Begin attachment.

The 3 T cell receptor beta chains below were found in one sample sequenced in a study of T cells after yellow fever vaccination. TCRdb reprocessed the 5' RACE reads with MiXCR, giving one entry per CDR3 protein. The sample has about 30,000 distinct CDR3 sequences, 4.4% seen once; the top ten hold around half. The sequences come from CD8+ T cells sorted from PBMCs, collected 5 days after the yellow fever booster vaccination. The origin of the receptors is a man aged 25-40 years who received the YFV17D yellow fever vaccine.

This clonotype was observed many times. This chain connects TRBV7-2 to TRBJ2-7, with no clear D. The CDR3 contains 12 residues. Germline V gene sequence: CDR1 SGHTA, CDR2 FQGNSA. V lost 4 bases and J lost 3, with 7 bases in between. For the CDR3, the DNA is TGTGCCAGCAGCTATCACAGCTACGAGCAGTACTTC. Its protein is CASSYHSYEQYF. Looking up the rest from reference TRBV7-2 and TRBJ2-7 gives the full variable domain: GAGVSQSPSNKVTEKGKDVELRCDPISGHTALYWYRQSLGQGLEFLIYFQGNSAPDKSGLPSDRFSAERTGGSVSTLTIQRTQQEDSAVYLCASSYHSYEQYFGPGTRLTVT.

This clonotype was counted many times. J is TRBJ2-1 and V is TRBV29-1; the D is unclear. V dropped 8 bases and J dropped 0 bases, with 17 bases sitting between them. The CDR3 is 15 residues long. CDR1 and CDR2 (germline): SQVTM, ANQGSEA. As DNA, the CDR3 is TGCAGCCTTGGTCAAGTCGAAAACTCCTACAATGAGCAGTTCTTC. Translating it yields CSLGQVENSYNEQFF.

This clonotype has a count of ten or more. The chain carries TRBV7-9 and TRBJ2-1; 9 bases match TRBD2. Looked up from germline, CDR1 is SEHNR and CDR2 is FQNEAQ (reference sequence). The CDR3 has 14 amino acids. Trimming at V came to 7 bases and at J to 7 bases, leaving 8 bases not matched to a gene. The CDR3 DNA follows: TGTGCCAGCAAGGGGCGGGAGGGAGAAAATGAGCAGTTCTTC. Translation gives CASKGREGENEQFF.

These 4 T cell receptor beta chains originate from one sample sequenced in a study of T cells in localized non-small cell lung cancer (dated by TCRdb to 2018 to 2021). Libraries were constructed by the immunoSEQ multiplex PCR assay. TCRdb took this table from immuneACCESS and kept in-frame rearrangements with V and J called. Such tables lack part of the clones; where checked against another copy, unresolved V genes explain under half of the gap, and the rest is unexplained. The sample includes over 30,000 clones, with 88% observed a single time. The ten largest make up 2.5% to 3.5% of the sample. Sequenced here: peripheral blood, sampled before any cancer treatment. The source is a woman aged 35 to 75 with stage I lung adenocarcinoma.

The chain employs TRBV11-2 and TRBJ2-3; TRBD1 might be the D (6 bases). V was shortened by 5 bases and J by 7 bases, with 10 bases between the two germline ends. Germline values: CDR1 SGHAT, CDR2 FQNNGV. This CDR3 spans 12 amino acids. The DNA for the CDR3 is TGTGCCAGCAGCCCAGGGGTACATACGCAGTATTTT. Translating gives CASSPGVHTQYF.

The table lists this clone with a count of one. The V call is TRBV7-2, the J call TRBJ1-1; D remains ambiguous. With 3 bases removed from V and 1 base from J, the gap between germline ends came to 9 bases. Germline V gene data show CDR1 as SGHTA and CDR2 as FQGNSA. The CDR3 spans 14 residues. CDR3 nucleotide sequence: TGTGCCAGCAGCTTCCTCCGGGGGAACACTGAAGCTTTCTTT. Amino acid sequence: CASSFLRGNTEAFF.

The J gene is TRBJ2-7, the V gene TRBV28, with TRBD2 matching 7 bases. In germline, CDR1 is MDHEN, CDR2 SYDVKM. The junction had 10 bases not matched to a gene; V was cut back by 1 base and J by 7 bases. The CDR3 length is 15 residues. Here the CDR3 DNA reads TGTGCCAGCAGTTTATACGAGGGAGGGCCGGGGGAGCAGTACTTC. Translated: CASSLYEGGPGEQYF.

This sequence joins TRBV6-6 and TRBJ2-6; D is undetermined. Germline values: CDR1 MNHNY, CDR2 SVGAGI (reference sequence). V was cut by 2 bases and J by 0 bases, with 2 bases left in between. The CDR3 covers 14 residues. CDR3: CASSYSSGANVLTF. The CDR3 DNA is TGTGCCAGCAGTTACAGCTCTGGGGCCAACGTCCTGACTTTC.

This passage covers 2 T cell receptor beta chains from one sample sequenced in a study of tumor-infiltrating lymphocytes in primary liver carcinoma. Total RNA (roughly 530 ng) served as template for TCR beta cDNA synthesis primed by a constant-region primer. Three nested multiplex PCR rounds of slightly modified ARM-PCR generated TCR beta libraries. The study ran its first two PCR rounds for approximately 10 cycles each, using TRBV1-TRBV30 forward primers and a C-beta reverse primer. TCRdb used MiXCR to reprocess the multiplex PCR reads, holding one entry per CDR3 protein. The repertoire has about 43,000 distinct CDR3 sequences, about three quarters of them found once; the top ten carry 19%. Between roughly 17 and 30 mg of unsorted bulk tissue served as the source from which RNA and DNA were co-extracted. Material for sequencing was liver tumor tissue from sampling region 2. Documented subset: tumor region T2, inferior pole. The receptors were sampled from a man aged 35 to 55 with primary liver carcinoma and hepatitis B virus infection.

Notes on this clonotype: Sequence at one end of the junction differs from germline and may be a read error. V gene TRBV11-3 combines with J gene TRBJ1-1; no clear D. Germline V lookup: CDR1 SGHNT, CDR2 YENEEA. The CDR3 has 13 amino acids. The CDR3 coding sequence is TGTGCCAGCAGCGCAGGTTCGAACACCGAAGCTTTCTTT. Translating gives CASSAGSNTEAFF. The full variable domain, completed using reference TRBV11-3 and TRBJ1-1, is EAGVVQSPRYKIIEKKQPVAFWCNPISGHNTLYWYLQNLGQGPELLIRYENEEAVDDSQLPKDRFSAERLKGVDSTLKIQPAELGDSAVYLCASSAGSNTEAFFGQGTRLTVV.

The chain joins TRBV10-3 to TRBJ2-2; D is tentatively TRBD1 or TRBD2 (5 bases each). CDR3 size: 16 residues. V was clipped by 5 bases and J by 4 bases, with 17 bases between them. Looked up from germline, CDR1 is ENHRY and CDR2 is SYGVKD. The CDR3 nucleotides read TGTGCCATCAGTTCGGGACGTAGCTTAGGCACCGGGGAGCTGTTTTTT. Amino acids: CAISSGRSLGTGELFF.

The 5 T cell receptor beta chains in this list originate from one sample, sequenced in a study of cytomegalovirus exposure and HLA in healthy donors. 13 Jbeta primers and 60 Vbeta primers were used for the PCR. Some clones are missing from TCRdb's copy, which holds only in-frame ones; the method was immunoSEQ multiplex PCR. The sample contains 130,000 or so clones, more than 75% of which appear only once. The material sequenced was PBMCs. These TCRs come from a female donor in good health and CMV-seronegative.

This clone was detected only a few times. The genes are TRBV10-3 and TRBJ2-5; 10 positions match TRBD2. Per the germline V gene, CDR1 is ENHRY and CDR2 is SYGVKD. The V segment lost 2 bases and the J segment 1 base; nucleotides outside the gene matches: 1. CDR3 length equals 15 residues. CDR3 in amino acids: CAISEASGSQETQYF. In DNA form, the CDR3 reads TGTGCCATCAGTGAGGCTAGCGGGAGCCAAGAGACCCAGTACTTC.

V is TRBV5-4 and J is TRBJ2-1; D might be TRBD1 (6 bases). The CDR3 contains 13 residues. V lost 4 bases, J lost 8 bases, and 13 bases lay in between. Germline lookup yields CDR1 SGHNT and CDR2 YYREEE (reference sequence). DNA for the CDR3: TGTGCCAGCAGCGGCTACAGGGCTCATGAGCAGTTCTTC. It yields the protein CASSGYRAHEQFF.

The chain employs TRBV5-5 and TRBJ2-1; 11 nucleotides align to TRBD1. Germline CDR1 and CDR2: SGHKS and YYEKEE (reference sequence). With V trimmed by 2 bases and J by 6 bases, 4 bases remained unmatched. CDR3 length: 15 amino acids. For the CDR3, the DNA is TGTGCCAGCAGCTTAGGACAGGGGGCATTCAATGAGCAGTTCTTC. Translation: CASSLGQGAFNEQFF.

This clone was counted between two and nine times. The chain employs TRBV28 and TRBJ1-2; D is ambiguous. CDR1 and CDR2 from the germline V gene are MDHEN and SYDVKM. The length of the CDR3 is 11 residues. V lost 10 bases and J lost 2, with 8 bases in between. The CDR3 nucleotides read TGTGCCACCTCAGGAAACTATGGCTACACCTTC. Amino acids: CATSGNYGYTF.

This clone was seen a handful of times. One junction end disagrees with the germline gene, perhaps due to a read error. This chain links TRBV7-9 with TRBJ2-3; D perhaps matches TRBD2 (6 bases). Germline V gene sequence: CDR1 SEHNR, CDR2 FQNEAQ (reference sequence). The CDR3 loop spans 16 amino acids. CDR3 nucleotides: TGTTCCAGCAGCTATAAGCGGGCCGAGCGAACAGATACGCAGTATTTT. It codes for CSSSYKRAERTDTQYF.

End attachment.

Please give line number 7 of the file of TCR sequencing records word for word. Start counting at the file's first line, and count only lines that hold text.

The table lists this clone with a count of one. The V call is TRBV7-2, the J call TRBJ1-1; D remains ambiguous. With 3 bases removed from V and 1 base from J, the gap between germline ends came to 9 bases. Germline V gene data show CDR1 as SGHTA and CDR2 as FQGNSA. The CDR3 spans 14 residues. CDR3 nucleotide sequence: TGTGCCAGCAGCTTCCTCCGGGGGAACACTGAAGCTTTCTTT. Amino acid sequence: CASSFLRGNTEAFF.